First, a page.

Totaling Function (Higher Order Function)

I need to define this function called total.

``````total :: (Int -> Int) -> Int -> Int
``````

so that the total f is the function which at value n gives the sum f0 + f1 + .... + fn

According to the book as an example I found out about function composition that:

``````twice f = (f . f)
``````

Here, f is a function, and the result is f composed with itself. For this to work, it needs to have the same input and output type. So we have

``````twice :: (a -> a) -> a -> a
``````

This states that twice takes one argument, a function of type (a -> a), and returns a result of the same type. For instance, if successor is the function to add one to an integer,

``````successor :: Int -> Int
successor n = n + 1
then
(twice successor) 12 ->(successor . successor) 12
-> successor (successor 12) -> 14
``````
-
Where exactly are you stuck? Can you write a function that calculates the total of a specific function up to n? Can you write a function that totals all natural numbers up to n? – sepp2k Jan 2 '12 at 12:56
FYI, a "total function" is a function that is defined for all possible input values, in contrast to a "partial function". I took the freedom to edit your title accordingly to prevent confusion - what you are looking for is maybe a totaling function. – Ingo Jan 2 '12 at 13:08
Yes @Ingo that's exactly what I am looking for. thanks! I am stuck at how to test the function and understand how it will work for other functions.. – HelloWorld Jan 2 '12 at 13:20

If I understand your question correctly, the following should be fine

``````total f n = sum [ f i | i <- [0..n] ]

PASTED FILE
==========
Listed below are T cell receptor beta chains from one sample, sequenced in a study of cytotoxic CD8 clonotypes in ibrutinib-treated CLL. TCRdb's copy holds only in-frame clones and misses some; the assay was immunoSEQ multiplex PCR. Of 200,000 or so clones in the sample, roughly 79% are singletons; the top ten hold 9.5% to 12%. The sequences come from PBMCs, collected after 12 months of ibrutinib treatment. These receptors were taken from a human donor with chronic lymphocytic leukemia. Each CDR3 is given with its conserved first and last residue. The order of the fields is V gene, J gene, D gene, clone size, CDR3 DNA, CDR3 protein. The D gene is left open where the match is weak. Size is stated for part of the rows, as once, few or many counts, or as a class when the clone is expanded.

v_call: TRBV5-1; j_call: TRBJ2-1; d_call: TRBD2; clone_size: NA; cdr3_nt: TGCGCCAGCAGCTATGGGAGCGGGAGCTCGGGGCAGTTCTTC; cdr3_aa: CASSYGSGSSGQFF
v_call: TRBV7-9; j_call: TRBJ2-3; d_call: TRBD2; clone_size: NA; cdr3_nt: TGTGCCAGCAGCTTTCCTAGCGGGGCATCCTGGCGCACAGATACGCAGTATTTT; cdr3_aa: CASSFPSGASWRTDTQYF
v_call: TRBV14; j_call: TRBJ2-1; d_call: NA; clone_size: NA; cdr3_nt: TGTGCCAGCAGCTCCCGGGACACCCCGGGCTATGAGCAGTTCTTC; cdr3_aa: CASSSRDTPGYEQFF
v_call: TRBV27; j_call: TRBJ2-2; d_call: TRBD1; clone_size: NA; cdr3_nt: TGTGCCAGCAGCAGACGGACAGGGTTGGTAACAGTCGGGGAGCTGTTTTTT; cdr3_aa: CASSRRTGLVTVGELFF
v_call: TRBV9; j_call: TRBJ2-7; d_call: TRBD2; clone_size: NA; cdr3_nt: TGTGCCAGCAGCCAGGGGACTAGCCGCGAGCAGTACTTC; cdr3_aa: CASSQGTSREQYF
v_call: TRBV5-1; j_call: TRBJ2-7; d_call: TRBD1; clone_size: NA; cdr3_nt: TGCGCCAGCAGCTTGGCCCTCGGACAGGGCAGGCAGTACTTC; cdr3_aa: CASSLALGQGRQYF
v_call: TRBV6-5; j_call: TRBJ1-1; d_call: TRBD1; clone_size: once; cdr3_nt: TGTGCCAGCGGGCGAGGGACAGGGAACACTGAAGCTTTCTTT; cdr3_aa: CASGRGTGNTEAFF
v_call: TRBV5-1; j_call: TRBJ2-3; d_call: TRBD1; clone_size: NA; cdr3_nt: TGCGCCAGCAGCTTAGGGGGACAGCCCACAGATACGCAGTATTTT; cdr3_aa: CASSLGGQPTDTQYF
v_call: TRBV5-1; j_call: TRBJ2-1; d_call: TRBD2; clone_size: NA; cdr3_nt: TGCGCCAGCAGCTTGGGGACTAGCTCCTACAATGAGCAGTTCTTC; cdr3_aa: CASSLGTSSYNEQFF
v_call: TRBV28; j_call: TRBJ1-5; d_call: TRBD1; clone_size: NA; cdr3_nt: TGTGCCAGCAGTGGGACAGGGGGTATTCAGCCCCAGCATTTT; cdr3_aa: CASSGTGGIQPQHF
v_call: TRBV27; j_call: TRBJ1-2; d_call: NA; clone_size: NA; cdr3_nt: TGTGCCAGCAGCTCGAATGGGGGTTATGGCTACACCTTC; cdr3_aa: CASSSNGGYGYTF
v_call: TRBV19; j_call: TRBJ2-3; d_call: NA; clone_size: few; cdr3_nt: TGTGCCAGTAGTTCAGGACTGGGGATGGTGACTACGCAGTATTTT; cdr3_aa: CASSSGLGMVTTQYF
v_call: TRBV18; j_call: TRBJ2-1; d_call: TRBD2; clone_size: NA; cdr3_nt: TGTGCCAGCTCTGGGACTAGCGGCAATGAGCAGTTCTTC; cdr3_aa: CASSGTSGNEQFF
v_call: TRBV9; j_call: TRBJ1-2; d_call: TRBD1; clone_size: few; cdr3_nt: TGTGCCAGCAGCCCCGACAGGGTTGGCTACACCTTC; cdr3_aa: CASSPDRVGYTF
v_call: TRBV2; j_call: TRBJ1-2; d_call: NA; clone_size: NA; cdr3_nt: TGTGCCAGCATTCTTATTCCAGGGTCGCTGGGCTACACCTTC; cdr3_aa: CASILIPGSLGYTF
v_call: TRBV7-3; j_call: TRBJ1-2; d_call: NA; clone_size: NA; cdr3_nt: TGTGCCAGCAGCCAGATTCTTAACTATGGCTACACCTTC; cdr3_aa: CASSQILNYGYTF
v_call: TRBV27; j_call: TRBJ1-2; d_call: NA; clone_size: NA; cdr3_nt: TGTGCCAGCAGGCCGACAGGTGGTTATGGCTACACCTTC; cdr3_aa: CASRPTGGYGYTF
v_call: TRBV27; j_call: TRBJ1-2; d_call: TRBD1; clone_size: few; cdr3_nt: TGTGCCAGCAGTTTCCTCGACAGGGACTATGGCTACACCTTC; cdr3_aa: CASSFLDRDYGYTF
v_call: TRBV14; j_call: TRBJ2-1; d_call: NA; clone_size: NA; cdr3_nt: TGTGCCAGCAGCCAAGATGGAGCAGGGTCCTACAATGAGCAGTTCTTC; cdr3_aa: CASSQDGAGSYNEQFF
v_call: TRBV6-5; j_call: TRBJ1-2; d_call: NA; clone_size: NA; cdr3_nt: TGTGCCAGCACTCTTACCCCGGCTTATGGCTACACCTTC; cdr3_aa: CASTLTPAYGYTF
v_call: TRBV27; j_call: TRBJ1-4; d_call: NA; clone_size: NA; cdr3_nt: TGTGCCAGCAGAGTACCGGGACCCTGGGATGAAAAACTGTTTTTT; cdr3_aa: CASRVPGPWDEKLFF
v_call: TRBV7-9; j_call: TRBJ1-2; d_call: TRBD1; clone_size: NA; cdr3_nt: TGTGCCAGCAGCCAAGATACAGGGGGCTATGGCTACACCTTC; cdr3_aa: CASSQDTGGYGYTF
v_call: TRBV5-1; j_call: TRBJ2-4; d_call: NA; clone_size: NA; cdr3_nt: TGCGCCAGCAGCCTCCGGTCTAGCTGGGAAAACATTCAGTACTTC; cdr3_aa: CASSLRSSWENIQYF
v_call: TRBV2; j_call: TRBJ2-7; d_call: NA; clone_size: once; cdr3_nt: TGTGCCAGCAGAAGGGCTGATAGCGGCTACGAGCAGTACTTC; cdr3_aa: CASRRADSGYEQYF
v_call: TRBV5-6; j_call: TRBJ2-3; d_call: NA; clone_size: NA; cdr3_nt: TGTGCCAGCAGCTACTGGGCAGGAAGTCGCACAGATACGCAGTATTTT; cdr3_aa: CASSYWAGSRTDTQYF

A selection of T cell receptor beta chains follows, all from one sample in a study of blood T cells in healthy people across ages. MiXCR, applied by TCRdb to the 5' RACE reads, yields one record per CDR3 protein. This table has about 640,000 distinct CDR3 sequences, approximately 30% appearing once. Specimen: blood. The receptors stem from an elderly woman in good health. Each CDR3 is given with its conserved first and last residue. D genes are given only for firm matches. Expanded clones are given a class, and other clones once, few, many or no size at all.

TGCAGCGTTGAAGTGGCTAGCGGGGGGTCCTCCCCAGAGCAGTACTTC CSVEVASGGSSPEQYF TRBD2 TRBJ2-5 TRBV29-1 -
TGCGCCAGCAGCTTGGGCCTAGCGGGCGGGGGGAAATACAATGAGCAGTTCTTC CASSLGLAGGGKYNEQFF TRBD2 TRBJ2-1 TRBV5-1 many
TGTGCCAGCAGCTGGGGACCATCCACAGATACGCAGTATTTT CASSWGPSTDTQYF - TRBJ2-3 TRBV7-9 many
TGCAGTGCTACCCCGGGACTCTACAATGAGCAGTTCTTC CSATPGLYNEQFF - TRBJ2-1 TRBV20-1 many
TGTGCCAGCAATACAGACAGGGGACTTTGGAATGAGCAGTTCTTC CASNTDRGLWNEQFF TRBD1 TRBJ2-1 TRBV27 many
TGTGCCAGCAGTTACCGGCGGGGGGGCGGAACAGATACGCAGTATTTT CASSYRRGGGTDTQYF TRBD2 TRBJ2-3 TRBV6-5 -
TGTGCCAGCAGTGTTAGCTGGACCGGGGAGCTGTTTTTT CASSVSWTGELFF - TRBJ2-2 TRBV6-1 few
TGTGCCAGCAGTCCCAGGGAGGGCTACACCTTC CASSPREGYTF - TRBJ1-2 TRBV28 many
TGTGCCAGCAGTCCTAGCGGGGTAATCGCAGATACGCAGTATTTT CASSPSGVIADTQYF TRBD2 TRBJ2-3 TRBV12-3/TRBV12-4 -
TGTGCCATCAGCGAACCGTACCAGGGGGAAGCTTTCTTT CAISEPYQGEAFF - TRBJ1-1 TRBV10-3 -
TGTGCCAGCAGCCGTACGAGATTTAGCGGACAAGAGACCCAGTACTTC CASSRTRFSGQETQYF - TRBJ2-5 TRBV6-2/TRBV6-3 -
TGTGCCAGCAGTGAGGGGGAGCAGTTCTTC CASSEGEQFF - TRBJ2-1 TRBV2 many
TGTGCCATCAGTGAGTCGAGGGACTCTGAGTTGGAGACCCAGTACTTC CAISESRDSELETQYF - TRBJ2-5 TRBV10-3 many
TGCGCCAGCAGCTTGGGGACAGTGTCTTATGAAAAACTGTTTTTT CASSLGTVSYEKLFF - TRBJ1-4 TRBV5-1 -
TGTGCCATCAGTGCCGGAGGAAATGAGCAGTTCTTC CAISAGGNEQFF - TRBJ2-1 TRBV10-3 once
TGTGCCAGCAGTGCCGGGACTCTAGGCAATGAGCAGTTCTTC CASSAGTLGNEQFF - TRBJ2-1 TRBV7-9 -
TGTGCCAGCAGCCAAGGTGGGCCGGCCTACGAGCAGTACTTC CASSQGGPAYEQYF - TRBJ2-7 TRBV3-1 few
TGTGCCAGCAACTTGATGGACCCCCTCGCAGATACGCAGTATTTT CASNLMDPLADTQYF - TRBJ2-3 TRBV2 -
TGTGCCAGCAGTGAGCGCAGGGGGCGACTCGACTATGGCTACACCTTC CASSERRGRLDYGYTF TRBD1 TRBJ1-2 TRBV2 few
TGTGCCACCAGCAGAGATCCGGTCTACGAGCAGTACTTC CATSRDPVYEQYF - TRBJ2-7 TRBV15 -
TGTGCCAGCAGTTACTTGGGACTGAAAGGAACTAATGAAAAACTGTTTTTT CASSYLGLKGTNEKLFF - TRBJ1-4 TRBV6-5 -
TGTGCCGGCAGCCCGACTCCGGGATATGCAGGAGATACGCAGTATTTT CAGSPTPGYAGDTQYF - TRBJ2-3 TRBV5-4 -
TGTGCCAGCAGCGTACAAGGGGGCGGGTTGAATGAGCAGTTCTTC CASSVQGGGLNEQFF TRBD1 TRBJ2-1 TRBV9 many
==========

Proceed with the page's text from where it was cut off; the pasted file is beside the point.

``````

However I guess you'll learn more if you define the function recursively. What should `total` at `n=0` return? Well: That's, by your definition `f 0`. I.e.

``````total f 0 = f 0
``````
• Now what about `n=1`? That's `total f 1 = f 1 + total f 0 == f 1 + f 0`.
• For `n=2`: `total f 2 == f 2 + total f 1`.
• For `n` in general?

See the pattern? You can write this into plain Haskell.

-
+1 for being more educational than mine – Stuart Golodetz Jan 2 '12 at 13:03
True that, it makes more sense! :) – HelloWorld Jan 2 '12 at 13:12

An easy way would be:

``````total f 0 = f 0
total f n = total f (n-1) + f n
``````

An alternative would be:

``````total f n = sum (map f [0..n])
``````
-
Thanks, how do I test this in WinGHCi? – HelloWorld Jan 2 '12 at 13:06
Type `let total f n = sum ...` and test e.g. by writing `total (\x -> x*x) 5`. For the pattern matching solution above, I recommend an extra file like `total.hs` which you just copy the source into and afterwards load into GHCi. – Dario Jan 2 '12 at 13:10
– Stuart Golodetz Jan 2 '12 at 13:10
Thanks Stuart, I didn't understand the test. What exactly happens when I run that? I got the result as 55. – HelloWorld Jan 2 '12 at 13:18
It was Dario's test. And it sums the squares of the numbers from 1 to 5, i.e. 1+4+9+16+25 = 55. – Stuart Golodetz Jan 2 '12 at 13:22